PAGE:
Becker's nevus D22.5

Author: Prof. Dr. med. Peter Altmeyer

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Last updated on: 29.10.2020

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Beckerevus; Becker melanosis; Beckernaevus; Becker-Naevus; Becker nevus; Becker`s melanosis; becker's nevus; Becker`s pigmentary hamartoma; current Melanosis and Hypertrichosis in distribution of nevus unius lateris; neviform melanosis; Nevoid melanosis; Nevus pigmented hairy epidermal painter; pigmented; Pigmented hairy epidermal nevus; tardus pigmentus nevus

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Becker, 1949

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Not uncommon, complex, epidermal nevus, which often appears for the first time as a flat brown spot after intensive exposure to the sun. In the first years a certain size growth is often still observed. Hypertrichosis of the Becker nevus occurs later, not before puberty.

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In a larger study of American recruits between 17 and 26 years of age (n=19,302) a prevalence of 0.52% was found.

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In the rarest cases congenital occurrence. Mostly occurring in the 2nd or 3rd decade of life. Males are preferentially affected; m:w=6:1. gradual growth in size in later years of life. Hypertrichosis only postpubertal (androgen dependence?).

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Preferably on the trunk, shoulder region, upper arm.

Clinical features
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Sporadic, unilateral, (mostly) solitary, uniformly light brown to dark brown, only slightly increased in consistency, of varying size (ranging from palm-sized to almost half a half of the trunk) plaque with "archipelagic" reticulated loosening of the border zone and a usually strikingly prominent follicular pattern. A combination with smooth muscle hamartomas (see leiomyoma below) is not uncommon. In case of mechanical irritation a prominent goose skin appears as a sign of the underlying proliferated smooth muscle.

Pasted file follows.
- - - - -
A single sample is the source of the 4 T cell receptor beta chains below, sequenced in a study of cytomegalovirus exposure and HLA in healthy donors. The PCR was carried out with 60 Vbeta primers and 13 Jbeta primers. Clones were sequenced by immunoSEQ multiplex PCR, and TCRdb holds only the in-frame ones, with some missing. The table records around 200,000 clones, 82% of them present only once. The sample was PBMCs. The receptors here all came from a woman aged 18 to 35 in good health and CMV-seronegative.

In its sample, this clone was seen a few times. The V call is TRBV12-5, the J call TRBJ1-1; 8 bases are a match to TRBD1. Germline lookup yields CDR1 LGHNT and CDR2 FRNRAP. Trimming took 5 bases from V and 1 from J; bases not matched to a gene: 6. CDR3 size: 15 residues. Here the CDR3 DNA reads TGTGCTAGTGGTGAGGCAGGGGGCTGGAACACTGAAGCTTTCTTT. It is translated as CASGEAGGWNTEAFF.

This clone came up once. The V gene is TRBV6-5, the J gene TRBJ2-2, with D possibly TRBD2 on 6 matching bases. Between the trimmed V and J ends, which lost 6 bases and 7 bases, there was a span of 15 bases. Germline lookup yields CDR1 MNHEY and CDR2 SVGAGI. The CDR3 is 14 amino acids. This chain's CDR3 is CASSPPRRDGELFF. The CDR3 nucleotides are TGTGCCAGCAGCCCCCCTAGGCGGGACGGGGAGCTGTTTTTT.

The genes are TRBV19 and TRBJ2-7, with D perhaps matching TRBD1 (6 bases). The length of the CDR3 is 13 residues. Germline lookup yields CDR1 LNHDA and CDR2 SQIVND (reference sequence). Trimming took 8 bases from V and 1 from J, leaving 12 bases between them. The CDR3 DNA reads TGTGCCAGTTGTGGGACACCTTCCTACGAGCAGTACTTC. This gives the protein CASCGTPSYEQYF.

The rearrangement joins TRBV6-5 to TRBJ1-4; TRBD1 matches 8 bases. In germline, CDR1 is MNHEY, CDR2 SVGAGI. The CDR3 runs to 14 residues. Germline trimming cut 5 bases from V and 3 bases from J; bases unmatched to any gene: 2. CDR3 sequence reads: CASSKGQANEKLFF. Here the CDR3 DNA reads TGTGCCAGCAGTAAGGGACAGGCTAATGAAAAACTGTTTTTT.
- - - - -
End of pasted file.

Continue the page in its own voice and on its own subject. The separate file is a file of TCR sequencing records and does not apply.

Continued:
Initially there is a barely perceptible, but over the years increasing and clinically conspicuous hypertrichotic character of the lesion (especially in men), which may dominate the clinical picture.

Very rare is multiple occurrence (duplicity does not exclude the diagnosis).

Furthermore, a (rare) variant without pigmentation and/or hypertrichosis may occur, multiple piloleiomyomas, which are then called smooth muscle hamartomas.

Becker-Naevi in the female sex are rare. They are also much less conspicuous, since hypertrichosis is only slightly prominent.

Associated symptoms (very rare) are muscular and skeletal defects (scoliosis, funnel chest, spina bifida, etc.) see below Becker-Naevus-Syndrome)

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Irregular, clumsy alteration of the retelephages of the hyperpigmented epithelium; papillomatosis; subepithelial individual melanophages as a sign of pigment incontinence; not infrequently a fibrosis of the dermis as well as an increase in smooth muscle strands is detectable.